Cover Image: Why Peacocks?

Why Peacocks?

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Journalist Sean Flynn, a North Carolina resident, finds himself getting not one, but three peacocks from one of his neighbors. 
Naming them Carl, Ethel and Mr. Pickle, Flynn soon finds out, as often happens with pets, one thing leads to another. It’s not just food, but pens and vet bills and more.
Flynn gives us a history of the beautiful birds (at least the males are beautiful) and even travels as far as Scotland to a castle where peacocks have been for centuries.
These birds wouldn’t be my choice for pets, but it’s obvious that they grew on Flynn and his family.
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Thank you Netgalley and Simon & Schuster for access to this arc. 



I’m obviously a person who can’t help but look at a picture of what has to be one of the most in-your-face, beautiful birds of the world. But what do I know about them besides that? Not much, really. In “Why Peacocks” I learn enough to know that if anyone ever calls me up and asks, “Wanna peacock?” my answer would be “no.” But I dove headfirst into Flynn’s discovery of life with peacocks as well as his musings about life in general, life with chickens, a pug, an ornery cat, two sons, and his wife.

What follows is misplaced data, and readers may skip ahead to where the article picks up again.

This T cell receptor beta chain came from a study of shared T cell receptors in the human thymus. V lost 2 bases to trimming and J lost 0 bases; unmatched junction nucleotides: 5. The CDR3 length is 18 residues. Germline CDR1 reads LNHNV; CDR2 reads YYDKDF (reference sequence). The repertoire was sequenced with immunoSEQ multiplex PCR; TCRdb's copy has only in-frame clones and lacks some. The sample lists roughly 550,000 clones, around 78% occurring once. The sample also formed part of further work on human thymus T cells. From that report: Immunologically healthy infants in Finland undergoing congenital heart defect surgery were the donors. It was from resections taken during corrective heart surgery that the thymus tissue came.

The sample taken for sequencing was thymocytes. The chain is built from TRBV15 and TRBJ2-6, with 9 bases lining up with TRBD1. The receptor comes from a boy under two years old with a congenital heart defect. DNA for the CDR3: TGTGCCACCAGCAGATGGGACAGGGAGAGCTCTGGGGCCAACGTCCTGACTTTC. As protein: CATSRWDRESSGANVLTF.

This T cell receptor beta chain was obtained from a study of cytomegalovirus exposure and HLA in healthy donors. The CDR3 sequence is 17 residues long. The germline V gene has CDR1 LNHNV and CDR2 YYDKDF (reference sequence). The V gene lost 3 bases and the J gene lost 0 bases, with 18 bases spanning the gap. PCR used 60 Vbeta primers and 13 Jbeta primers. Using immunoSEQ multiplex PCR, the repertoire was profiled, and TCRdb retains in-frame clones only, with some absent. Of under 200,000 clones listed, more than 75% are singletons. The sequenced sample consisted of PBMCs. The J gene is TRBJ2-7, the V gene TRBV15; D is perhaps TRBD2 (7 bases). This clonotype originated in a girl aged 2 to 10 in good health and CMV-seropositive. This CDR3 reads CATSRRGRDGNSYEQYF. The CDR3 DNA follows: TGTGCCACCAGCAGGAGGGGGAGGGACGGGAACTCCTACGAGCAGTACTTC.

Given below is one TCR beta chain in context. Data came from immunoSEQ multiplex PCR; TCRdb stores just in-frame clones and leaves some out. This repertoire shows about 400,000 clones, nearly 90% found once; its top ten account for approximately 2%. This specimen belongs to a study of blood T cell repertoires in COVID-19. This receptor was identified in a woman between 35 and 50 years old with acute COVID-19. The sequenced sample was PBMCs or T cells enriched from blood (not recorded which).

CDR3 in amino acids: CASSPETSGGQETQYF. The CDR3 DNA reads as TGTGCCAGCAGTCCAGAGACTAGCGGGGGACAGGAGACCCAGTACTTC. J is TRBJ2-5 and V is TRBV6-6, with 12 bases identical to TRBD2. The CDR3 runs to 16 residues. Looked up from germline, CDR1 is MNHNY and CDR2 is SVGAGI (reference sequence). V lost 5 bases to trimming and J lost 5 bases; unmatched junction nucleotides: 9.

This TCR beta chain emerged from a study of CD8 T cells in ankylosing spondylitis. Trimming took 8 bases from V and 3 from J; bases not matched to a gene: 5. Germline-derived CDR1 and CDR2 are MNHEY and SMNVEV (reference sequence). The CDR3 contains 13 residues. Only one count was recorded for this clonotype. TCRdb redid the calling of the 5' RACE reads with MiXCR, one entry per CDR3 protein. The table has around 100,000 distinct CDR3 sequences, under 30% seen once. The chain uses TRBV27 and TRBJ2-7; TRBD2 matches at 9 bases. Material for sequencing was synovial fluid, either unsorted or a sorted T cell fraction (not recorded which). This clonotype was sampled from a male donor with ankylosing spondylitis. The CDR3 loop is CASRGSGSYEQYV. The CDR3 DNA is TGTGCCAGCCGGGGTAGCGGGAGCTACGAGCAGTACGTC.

For this is more a memoir of Flynn’s life as he goes from novice peacock owner, to someone who pays a ridiculous amount of money to save one of them (hours of vet surgery ain’t cheap), to someone who worries about the rapidly disappearing sand in the world as he has five tons of it delivered to his urban farm for the coop. Along the way he takes the reader with him as he discovers the history of the town where Andrew Carnegie was born and talks with Californians who are dealing with a peacock serial killer (skip chapter 13 if you’re at all squeamish). Flynn also faces how to convey bad news about pet death to his two young sons as well as talking his extremely patient wife into letting him get yet more peacocks even as he realizes that these birds aren’t ones you can cuddle, teach tricks to, or let loose in your yard. His story is funny, down to earth, wide ranging, something I skimmed in places (see above note about chapter 13), but enjoyable nonetheless. B